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About Johannes Brodwall

Johannes Brodwall
Johannes is the chief scientist of the software offshore company Exilesoft. He's got close to 15 years programming Java, C# and a long time ago other languages as well. He believes that programming is about more than just writing the code, but that too many people lose touch with the coding as well. He has been organizing software development activities in Oslo for many years. In addition, he often speaks at conferences all over Europe.

A canonical web test in NodeJS

Working with web applications in NodeJS is great. Using the same language and libraries on the client and server simplified the thinking. And NodeJS has fast tests and restart for a super quick edit-verify cycle when you’re coding.

I like to write tests to verify the server-side and client-side logic, but do you know that the whole solution really is working? You can of course test your service manually after deploying, but that becomes tedious. By using Selenium, we can test that the solution works end-to-end.

 

 

In this article, I show how to write a Mocha test that:

  1. Starts up the Selenium test runner
  2. Creates a browser client that can access the application (using PhantomJS)
  3. Starts up the server and sends the browser to the server (running in ExpressJS)
  4. Clicks a button in the web page that triggers some JavaScript (written in jQuery in this example)
  5. Verifies that the call to the server returns and displays correct data

This test can be run with a simple command after you check out the code and requires no setup on the developers computer!

describe("web application", function() {
  before(function(done) {
    this.timeout(5000);
    client = startWebDriver(function() {
      startServer(function(url) {
        client.init().url(url, done);
      });
    });
  });

  after(function(done) {
    client.end(done);
  })

  it("clicks menu item", function(done) {
    client.click("#showMore", function(err) {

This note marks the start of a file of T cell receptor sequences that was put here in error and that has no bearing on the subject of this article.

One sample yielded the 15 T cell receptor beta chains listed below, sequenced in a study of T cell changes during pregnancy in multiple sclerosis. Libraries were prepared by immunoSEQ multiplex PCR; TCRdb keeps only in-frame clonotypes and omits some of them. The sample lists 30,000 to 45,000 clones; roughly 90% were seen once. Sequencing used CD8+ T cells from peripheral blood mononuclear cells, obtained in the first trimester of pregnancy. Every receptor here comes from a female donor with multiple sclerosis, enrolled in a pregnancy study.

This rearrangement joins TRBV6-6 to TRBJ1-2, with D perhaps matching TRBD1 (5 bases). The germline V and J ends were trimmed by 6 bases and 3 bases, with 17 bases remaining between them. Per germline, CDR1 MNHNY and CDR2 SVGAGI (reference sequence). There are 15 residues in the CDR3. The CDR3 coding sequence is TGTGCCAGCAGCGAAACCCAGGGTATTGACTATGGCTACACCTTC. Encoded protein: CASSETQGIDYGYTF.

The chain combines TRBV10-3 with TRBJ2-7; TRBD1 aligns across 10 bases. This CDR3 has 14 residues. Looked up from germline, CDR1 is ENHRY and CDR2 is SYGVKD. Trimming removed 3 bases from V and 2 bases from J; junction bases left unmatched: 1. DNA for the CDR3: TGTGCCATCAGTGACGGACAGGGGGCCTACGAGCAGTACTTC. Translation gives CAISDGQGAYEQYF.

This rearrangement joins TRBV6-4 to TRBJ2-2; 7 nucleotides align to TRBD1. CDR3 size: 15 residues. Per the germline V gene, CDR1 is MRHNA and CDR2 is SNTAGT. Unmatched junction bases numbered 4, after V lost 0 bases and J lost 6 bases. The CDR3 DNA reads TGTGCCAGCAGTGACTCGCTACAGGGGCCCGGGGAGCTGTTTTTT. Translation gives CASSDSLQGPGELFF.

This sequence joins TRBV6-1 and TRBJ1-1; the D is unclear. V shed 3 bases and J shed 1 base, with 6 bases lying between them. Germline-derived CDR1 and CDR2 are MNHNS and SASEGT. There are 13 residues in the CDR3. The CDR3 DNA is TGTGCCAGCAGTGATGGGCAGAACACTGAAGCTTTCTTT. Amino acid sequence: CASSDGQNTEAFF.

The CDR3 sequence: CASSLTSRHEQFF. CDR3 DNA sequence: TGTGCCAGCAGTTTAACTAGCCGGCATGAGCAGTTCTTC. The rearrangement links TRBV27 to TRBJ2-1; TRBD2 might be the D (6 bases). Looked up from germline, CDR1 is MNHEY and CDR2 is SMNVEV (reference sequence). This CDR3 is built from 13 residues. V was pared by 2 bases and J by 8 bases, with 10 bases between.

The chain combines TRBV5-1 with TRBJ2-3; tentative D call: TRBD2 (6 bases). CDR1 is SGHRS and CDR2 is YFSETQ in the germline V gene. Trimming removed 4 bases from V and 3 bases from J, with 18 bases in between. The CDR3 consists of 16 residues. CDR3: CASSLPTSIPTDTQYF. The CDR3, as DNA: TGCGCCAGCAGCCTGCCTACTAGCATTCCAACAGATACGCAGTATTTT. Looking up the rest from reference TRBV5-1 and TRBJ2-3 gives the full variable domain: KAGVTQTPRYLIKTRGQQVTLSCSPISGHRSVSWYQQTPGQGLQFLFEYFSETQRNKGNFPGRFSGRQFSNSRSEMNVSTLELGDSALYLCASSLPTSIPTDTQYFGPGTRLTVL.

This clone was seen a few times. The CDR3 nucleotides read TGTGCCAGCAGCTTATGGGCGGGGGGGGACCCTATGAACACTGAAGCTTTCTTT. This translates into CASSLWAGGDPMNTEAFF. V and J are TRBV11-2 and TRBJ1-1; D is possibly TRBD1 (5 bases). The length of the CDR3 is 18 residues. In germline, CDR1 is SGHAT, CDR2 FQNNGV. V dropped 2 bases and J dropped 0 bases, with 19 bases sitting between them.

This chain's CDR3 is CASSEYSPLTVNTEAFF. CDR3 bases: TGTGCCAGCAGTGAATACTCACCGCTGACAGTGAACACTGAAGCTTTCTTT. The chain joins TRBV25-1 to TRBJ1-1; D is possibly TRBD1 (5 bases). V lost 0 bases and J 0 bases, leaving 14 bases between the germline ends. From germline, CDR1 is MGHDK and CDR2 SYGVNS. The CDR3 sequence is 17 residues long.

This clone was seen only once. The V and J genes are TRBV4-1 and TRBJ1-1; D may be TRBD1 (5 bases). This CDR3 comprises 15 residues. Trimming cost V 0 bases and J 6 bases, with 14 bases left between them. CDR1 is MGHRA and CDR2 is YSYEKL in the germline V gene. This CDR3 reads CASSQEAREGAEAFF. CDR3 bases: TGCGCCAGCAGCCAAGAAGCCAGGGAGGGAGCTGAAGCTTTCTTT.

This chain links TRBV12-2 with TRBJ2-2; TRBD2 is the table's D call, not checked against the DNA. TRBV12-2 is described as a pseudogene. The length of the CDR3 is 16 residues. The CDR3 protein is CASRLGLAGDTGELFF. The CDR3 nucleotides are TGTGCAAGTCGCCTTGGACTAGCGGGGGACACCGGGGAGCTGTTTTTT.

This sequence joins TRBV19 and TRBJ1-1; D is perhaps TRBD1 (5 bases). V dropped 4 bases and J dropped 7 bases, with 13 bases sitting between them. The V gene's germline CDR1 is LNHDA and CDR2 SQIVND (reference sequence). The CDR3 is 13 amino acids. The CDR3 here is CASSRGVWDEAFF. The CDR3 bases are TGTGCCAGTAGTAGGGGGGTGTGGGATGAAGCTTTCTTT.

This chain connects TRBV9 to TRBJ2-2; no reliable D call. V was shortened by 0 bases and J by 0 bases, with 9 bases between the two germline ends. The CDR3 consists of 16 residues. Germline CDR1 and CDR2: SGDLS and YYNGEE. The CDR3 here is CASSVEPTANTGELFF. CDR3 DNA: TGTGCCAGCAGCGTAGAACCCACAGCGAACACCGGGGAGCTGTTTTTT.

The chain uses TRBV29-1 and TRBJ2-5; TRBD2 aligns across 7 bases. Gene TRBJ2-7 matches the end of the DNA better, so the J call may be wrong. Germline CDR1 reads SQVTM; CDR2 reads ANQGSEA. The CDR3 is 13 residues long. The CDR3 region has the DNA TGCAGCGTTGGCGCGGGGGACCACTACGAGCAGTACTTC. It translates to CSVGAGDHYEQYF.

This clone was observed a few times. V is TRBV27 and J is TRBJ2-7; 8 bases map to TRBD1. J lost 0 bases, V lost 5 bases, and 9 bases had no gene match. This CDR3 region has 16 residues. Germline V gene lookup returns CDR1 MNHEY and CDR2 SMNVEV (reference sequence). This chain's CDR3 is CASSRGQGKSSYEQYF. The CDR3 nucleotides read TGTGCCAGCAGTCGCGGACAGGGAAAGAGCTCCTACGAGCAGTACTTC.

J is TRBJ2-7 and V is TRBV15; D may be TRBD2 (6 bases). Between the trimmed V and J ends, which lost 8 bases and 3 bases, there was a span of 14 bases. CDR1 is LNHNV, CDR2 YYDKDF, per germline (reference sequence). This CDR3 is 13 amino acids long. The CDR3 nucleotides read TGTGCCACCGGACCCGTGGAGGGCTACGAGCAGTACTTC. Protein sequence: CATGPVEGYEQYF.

client.waitFor("#results div", 1000, function(err) {
        client.getText("#results div", function(err, text) {
          expect(text).to.have.string("Here's more");
          done();
        });
      });
    });
  });
});

This test starts a new server and client for each test. When using this for real, you really want to make sure you only start the server and the web driver once as these are expensive operations.

The test case of “it clicks menu item” has a lot of callbacks. There are versions of webdriver APIs for NodeJS which are based on promises that you may enjoy using more.

implementation details

The full application can be found on Github. To implement it, I used the following NPM modules:

  • phantomjs
  • selenium-standalone
  • webdriverjs
  • expressjs (of course)
  • mocha and chai (of course)

Starting the server looks like this:

var startServer = function(done) {
  var app = require('../app');
  var server = app.listen(0, function() {
    var port = server.address().port;
    done("http://localhost:" + port + "/", done);
  });
}

And the app.js file looks like this:

var express = require('express');
var app = express();
// set up app routes here
module.exports = app;

I have a server.js file which starts up the express application to run normal (outside the tests).

A simplified version of starting Selenium and WebDriver looks like this:

var startWebDriver = function(done) {
  var selenium = require('selenium-standalone');
  var server = selenium({ stdio: 'pipe' });
  // call done when server is started

  var client = require('webdriverjs').remote({
    desiredCapabilities: {browserName: 'phantomjs'}
  });
  return client;
}

I found that Selenium and PhantomJS has some issues, at least on Windows, so my final code needed a few hacks to work. See the full details at github.

conclusion

A web end to end integration test in NodeJS requires a little bit of shaking your fist at the heavens to get to work the first time, not in the least due to the need to work around limitations in Selenium and PhantomJS. But once you got it up and running, you can easily test not only that your logic works, but that your whole application works together.

When making these tests, I allowed for a little flexibility as well: By setting environment variables, the same tests can be run with a manually deployed server, so you can use it to verify that your staging server is up and running (for example). And of course, you can replace PhantomJS as a web browser with Firefox or Chrome and see the tests run for real in your browser.

Automate the end-to-end tests of your NodeJS applications!

Reference: A canonical web test in NodeJS from our WCG partner Johannes Brodwall at the Thinking Inside a Bigger Box blog.
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